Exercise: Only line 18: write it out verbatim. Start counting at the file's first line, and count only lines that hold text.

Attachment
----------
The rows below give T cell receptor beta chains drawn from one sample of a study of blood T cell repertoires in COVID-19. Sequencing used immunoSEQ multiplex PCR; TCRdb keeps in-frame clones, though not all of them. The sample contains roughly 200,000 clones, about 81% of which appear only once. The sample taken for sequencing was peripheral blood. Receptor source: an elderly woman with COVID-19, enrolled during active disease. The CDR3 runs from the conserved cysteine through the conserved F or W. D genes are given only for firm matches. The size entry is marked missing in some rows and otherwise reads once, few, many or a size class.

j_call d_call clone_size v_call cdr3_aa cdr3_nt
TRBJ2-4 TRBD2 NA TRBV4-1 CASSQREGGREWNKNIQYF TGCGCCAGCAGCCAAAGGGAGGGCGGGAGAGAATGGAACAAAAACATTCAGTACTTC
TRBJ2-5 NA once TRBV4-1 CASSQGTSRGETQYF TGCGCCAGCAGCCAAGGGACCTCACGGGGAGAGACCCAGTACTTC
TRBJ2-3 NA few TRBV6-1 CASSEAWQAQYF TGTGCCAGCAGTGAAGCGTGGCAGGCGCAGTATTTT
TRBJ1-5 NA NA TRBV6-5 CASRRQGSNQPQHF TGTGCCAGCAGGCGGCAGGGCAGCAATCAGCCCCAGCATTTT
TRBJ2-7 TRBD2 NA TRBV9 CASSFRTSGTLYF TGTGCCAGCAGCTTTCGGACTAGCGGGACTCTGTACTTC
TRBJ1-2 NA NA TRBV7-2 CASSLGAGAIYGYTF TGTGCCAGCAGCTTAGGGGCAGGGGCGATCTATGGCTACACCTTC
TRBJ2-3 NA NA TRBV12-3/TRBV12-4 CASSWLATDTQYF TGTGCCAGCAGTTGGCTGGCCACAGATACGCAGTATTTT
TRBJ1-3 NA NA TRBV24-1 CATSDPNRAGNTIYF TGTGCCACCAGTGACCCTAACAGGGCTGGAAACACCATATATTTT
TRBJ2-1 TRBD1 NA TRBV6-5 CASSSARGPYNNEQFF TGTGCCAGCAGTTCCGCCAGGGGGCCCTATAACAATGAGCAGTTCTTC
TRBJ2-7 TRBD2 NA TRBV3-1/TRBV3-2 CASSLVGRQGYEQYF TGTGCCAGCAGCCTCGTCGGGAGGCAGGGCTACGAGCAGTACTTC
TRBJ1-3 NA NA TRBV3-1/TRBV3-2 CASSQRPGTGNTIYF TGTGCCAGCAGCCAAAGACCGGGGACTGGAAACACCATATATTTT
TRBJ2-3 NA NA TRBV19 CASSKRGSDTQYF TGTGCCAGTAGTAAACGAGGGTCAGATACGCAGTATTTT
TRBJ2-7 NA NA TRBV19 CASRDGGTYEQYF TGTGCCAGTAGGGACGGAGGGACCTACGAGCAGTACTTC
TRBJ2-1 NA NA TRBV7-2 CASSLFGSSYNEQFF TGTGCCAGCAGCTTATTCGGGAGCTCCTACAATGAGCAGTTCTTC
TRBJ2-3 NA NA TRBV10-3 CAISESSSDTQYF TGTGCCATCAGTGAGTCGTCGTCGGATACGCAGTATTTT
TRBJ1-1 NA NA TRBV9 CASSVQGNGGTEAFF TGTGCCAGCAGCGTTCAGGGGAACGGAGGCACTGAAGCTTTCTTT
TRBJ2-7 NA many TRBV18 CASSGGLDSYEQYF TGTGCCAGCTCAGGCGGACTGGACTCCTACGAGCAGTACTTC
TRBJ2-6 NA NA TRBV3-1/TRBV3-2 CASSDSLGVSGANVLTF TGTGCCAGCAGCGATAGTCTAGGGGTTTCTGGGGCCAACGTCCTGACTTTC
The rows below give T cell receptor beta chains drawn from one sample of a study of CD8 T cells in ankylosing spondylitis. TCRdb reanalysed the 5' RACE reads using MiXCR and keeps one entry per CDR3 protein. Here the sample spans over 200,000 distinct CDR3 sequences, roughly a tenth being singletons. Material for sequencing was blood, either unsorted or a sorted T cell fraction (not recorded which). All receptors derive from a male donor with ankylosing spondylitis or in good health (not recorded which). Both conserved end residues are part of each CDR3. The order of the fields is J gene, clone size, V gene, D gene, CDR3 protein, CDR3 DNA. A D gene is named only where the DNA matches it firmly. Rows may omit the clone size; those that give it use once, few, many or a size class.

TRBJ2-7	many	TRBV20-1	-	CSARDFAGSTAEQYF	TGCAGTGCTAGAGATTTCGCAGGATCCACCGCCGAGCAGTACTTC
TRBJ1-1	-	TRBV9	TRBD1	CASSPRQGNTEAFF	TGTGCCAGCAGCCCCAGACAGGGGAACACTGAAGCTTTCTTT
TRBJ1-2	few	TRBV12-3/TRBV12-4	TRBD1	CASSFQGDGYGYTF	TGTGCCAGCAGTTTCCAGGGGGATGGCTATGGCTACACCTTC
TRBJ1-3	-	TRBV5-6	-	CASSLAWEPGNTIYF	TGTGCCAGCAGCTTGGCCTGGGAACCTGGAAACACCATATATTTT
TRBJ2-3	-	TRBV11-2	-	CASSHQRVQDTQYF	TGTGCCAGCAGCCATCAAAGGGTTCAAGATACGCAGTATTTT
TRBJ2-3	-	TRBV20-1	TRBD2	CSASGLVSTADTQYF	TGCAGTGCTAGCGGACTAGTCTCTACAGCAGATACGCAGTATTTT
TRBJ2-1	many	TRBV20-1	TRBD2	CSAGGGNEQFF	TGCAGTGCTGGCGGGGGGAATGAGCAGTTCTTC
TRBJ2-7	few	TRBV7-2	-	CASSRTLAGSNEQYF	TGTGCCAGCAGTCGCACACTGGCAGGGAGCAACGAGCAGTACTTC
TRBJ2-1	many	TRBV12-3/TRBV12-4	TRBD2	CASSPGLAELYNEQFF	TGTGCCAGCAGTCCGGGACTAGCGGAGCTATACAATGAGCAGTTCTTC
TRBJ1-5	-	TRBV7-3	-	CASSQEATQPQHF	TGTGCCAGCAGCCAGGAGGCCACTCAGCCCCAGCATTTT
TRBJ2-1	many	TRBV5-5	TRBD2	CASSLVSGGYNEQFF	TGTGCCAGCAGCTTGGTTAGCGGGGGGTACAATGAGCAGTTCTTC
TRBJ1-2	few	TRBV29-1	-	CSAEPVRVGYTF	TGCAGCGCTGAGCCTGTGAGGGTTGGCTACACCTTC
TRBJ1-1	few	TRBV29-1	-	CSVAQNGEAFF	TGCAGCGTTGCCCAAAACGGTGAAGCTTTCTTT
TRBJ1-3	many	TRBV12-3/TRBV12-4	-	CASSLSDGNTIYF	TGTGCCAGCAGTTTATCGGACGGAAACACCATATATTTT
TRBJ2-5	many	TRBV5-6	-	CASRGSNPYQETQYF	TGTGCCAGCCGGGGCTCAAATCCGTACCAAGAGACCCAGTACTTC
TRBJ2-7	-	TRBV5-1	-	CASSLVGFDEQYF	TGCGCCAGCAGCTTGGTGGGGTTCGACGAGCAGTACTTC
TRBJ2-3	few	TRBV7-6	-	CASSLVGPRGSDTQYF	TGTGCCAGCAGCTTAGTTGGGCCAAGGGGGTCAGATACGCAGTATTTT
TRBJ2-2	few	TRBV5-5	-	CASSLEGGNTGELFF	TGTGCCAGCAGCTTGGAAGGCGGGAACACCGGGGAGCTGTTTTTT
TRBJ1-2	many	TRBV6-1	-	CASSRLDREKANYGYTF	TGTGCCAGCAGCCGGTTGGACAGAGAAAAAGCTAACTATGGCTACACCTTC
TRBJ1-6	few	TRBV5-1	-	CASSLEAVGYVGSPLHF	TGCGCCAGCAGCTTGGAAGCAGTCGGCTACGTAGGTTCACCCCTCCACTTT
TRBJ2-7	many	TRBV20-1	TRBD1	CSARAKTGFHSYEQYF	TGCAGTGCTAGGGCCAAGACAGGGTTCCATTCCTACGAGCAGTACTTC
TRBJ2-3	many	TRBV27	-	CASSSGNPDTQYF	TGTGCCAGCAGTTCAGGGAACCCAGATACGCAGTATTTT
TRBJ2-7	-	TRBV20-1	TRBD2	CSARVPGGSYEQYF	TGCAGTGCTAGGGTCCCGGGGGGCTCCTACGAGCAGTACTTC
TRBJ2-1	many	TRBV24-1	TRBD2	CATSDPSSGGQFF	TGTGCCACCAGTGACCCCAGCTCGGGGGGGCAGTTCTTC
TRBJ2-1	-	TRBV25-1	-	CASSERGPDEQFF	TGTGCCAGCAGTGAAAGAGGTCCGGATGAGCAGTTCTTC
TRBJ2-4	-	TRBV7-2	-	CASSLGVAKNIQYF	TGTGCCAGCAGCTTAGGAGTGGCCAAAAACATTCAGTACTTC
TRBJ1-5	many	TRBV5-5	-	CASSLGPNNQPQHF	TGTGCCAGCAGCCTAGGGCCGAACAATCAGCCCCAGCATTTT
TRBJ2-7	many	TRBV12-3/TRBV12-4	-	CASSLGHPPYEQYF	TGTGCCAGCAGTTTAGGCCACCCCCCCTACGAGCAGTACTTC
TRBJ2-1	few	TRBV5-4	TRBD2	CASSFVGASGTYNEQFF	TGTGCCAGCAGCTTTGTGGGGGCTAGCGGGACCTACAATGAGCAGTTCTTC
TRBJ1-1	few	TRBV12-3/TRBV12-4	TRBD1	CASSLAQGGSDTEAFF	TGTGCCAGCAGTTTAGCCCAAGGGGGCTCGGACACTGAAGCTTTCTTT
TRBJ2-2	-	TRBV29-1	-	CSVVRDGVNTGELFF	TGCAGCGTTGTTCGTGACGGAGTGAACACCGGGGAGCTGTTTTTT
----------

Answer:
TRBJ1-1 NA NA TRBV9 CASSVQGNGGTEAFF TGTGCCAGCAGCGTTCAGGGGAACGGAGGCACTGAAGCTTTCTTT